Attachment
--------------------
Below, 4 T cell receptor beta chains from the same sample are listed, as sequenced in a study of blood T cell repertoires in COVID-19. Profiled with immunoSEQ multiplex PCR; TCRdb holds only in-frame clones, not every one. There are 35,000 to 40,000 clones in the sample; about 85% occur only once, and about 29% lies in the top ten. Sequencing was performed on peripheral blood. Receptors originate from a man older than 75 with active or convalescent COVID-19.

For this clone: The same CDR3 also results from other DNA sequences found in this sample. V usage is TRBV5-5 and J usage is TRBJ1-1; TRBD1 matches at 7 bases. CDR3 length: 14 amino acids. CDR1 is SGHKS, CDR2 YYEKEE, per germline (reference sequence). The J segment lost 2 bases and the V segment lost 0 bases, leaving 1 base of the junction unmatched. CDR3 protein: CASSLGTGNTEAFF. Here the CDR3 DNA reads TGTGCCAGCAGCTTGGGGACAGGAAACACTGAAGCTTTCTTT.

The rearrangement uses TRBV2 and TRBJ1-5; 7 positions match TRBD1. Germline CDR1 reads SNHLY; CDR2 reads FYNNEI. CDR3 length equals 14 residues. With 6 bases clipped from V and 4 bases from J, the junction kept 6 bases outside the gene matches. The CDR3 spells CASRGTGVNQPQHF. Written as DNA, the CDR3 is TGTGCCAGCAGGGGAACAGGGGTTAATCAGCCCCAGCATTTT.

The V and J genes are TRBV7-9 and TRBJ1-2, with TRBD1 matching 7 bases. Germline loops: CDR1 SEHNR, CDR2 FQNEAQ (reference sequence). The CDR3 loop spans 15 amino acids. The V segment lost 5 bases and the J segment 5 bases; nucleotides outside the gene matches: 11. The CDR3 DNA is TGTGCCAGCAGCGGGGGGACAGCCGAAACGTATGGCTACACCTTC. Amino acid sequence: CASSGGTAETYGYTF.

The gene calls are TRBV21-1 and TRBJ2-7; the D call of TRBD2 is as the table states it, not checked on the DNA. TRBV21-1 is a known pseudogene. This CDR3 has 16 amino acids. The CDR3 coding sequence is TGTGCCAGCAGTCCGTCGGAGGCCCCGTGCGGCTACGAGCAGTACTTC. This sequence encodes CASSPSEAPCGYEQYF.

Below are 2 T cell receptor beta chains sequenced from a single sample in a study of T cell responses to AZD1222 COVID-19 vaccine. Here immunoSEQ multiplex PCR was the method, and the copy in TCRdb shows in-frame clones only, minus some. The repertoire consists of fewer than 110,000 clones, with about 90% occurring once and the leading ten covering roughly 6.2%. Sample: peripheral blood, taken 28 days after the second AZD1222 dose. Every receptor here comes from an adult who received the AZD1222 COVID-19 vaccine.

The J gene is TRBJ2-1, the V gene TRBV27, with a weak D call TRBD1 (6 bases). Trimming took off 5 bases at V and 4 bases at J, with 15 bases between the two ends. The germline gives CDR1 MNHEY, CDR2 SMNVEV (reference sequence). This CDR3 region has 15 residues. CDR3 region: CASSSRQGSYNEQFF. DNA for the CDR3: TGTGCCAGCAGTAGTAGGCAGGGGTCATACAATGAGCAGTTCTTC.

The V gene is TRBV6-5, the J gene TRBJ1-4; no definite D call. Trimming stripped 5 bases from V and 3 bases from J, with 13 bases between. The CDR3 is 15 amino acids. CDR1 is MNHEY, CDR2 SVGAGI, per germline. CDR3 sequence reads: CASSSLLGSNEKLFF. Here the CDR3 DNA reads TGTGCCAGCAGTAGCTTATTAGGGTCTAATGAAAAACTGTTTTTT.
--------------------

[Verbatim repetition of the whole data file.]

Below, 4 T cell receptor beta chains from the same sample are listed, as sequenced in a study of blood T cell repertoires in COVID-19. Profiled with immunoSEQ multiplex PCR; TCRdb holds only in-frame clones, not every one. There are 35,000 to 40,000 clones in the sample; about 85% occur only once, and about 29% lies in the top ten. Sequencing was performed on peripheral blood. Receptors originate from a man older than 75 with active or convalescent COVID-19.

For this clone: The same CDR3 also results from other DNA sequences found in this sample. V usage is TRBV5-5 and J usage is TRBJ1-1; TRBD1 matches at 7 bases. CDR3 length: 14 amino acids. CDR1 is SGHKS, CDR2 YYEKEE, per germline (reference sequence). The J segment lost 2 bases and the V segment lost 0 bases, leaving 1 base of the junction unmatched. CDR3 protein: CASSLGTGNTEAFF. Here the CDR3 DNA reads TGTGCCAGCAGCTTGGGGACAGGAAACACTGAAGCTTTCTTT.

The rearrangement uses TRBV2 and TRBJ1-5; 7 positions match TRBD1. Germline CDR1 reads SNHLY; CDR2 reads FYNNEI. CDR3 length equals 14 residues. With 6 bases clipped from V and 4 bases from J, the junction kept 6 bases outside the gene matches. The CDR3 spells CASRGTGVNQPQHF. Written as DNA, the CDR3 is TGTGCCAGCAGGGGAACAGGGGTTAATCAGCCCCAGCATTTT.

The V and J genes are TRBV7-9 and TRBJ1-2, with TRBD1 matching 7 bases. Germline loops: CDR1 SEHNR, CDR2 FQNEAQ (reference sequence). The CDR3 loop spans 15 amino acids. The V segment lost 5 bases and the J segment 5 bases; nucleotides outside the gene matches: 11. The CDR3 DNA is TGTGCCAGCAGCGGGGGGACAGCCGAAACGTATGGCTACACCTTC. Amino acid sequence: CASSGGTAETYGYTF.

The gene calls are TRBV21-1 and TRBJ2-7; the D call of TRBD2 is as the table states it, not checked on the DNA. TRBV21-1 is a known pseudogene. This CDR3 has 16 amino acids. The CDR3 coding sequence is TGTGCCAGCAGTCCGTCGGAGGCCCCGTGCGGCTACGAGCAGTACTTC. This sequence encodes CASSPSEAPCGYEQYF.

Below are 2 T cell receptor beta chains sequenced from a single sample in a study of T cell responses to AZD1222 COVID-19 vaccine. Here immunoSEQ multiplex PCR was the method, and the copy in TCRdb shows in-frame clones only, minus some. The repertoire consists of fewer than 110,000 clones, with about 90% occurring once and the leading ten covering roughly 6.2%. Sample: peripheral blood, taken 28 days after the second AZD1222 dose. Every receptor here comes from an adult who received the AZD1222 COVID-19 vaccine.

The J gene is TRBJ2-1, the V gene TRBV27, with a weak D call TRBD1 (6 bases). Trimming took off 5 bases at V and 4 bases at J, with 15 bases between the two ends. The germline gives CDR1 MNHEY, CDR2 SMNVEV (reference sequence). This CDR3 region has 15 residues. CDR3 region: CASSSRQGSYNEQFF. DNA for the CDR3: TGTGCCAGCAGTAGTAGGCAGGGGTCATACAATGAGCAGTTCTTC.

The V gene is TRBV6-5, the J gene TRBJ1-4; no definite D call. Trimming stripped 5 bases from V and 3 bases from J, with 13 bases between. The CDR3 is 15 amino acids. CDR1 is MNHEY, CDR2 SVGAGI, per germline. CDR3 sequence reads: CASSSLLGSNEKLFF. Here the CDR3 DNA reads TGTGCCAGCAGTAGCTTATTAGGGTCTAATGAAAAACTGTTTTTT.